In odd cases like this and other possible ones, students are robbed off their basic rights. What if they joined the school  for those specific teachers only that decided to leave after these students had paid the full amount and were all set to attend that particular college? Shouldn’t there be some kind of compensation? Is that too much to ask for?

It is understandable that students may misuse the freedom of being able to revoke their decision but schools should also take note of the fact that there is ample time, at least five to six months between the admission processes and September - when the semester starts. Hence, there should be a reasonable time bracket in which students are permitted to change their mind.

My recommended alternate is allowing students to have at least 15-20 days to accept or reject the admission offer.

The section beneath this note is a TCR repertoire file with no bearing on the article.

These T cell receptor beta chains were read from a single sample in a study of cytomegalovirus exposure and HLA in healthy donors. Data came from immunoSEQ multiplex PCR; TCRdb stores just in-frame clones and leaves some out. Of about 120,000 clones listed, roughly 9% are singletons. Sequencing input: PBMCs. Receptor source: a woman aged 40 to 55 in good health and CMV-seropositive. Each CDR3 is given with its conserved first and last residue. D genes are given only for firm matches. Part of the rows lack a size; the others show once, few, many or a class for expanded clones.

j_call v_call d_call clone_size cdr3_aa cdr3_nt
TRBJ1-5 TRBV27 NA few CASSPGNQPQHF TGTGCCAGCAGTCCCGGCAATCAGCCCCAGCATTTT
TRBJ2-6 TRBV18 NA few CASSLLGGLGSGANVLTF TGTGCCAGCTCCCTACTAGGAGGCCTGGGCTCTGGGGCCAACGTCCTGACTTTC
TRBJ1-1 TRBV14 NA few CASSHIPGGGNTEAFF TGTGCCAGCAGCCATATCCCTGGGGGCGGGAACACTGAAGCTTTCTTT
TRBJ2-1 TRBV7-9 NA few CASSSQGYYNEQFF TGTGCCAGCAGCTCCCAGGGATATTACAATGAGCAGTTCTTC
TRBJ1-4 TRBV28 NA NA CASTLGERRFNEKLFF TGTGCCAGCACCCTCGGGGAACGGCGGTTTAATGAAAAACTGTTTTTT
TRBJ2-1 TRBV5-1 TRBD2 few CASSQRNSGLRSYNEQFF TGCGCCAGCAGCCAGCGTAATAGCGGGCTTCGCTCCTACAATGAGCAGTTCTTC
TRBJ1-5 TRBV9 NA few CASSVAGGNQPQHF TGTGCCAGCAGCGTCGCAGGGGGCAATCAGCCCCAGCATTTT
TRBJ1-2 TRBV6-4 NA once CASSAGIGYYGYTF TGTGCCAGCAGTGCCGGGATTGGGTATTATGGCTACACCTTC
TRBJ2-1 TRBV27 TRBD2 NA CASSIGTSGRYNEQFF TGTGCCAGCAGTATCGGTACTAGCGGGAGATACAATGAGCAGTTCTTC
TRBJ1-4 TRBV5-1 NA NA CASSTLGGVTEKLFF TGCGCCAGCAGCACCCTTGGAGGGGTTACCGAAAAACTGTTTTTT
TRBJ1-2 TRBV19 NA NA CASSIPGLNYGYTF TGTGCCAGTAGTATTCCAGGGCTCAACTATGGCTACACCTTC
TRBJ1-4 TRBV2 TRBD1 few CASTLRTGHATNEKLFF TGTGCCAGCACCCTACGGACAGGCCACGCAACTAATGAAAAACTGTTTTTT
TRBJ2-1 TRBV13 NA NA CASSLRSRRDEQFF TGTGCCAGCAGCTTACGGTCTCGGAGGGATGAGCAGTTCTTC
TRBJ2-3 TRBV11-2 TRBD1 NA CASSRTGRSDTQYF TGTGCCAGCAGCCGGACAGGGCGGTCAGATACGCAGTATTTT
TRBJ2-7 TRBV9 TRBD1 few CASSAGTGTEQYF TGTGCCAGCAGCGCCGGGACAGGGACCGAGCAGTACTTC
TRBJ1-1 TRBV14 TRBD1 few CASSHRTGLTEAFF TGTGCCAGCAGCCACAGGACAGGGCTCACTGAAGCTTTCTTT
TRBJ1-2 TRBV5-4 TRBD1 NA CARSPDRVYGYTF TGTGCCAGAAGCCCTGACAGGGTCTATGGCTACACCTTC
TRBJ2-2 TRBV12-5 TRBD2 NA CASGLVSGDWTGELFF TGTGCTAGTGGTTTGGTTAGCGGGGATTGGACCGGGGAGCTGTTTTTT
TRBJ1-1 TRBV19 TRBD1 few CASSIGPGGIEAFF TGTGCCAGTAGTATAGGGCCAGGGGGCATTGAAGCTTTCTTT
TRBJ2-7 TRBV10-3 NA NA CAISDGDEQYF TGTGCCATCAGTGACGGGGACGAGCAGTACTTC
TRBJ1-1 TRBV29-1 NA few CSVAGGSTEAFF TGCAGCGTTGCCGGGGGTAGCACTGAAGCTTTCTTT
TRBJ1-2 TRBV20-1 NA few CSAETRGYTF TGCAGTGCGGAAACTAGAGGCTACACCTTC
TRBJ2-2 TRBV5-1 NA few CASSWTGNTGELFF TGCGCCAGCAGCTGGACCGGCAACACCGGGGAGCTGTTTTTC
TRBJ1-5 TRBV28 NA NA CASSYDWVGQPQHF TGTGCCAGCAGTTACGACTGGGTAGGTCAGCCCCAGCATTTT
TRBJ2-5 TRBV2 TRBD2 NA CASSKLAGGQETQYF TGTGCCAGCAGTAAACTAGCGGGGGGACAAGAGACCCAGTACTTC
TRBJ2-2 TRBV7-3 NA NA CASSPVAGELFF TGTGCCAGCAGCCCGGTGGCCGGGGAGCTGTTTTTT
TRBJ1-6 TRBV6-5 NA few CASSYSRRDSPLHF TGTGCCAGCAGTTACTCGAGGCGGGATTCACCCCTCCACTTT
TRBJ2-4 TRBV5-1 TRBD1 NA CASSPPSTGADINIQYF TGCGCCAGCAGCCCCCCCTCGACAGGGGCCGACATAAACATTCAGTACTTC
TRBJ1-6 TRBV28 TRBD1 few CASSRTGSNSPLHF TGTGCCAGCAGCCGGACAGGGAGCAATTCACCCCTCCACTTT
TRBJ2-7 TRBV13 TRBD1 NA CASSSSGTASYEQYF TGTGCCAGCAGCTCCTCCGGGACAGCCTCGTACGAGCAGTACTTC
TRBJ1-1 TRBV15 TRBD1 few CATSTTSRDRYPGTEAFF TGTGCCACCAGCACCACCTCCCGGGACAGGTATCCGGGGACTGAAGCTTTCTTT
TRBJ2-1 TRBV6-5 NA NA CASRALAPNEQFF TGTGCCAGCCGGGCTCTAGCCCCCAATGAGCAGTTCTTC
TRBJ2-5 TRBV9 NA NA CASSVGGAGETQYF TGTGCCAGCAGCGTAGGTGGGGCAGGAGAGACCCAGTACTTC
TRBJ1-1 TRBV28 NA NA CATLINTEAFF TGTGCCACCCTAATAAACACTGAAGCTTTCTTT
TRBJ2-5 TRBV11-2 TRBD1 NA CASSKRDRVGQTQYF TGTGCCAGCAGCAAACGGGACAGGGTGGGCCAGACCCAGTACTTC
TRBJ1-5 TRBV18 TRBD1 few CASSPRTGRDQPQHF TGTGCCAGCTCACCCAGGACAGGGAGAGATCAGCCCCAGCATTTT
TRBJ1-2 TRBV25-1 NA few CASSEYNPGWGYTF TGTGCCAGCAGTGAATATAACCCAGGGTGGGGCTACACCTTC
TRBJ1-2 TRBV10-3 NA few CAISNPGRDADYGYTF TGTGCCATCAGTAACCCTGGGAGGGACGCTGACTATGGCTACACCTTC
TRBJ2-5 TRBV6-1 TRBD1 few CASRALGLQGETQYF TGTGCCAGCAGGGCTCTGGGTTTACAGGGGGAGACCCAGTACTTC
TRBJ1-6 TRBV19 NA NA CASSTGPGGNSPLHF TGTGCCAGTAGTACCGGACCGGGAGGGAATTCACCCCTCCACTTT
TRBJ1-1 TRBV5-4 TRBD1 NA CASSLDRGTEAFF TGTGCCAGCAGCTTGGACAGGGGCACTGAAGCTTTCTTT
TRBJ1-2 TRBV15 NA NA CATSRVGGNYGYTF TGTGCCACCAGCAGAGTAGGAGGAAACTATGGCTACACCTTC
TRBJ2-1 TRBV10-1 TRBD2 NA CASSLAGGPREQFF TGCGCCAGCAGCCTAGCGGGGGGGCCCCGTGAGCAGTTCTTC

Don't get me wrong - I am not challenging the concept of early admissions as they are found in most educational institutions globally. However, there should be flexibility in the system that at least allows sufficient time for students to decide between schools.

Conclusively, to give you a better idea of this dilemma, here is what my friend has to say,
 “I've was given one week to pay the admission fee at one place but I want to wait and see if I get a call from elsewhere. So I lied to them and said my father is not in town and I need more time. This got me an extension of a grand total of three days. Big whop!"

Read more by Maham here or follow her on Twitter@mahamkhanum
Maham Kamal The author is an International Baccalaureate graduate, studying Policy, Politics and Law at American University, Washington, D.C. She tweets as tweets @mahamkhanum (
The views expressed by the writer and the reader comments do not necassarily reflect the views and policies of the Express Tribune.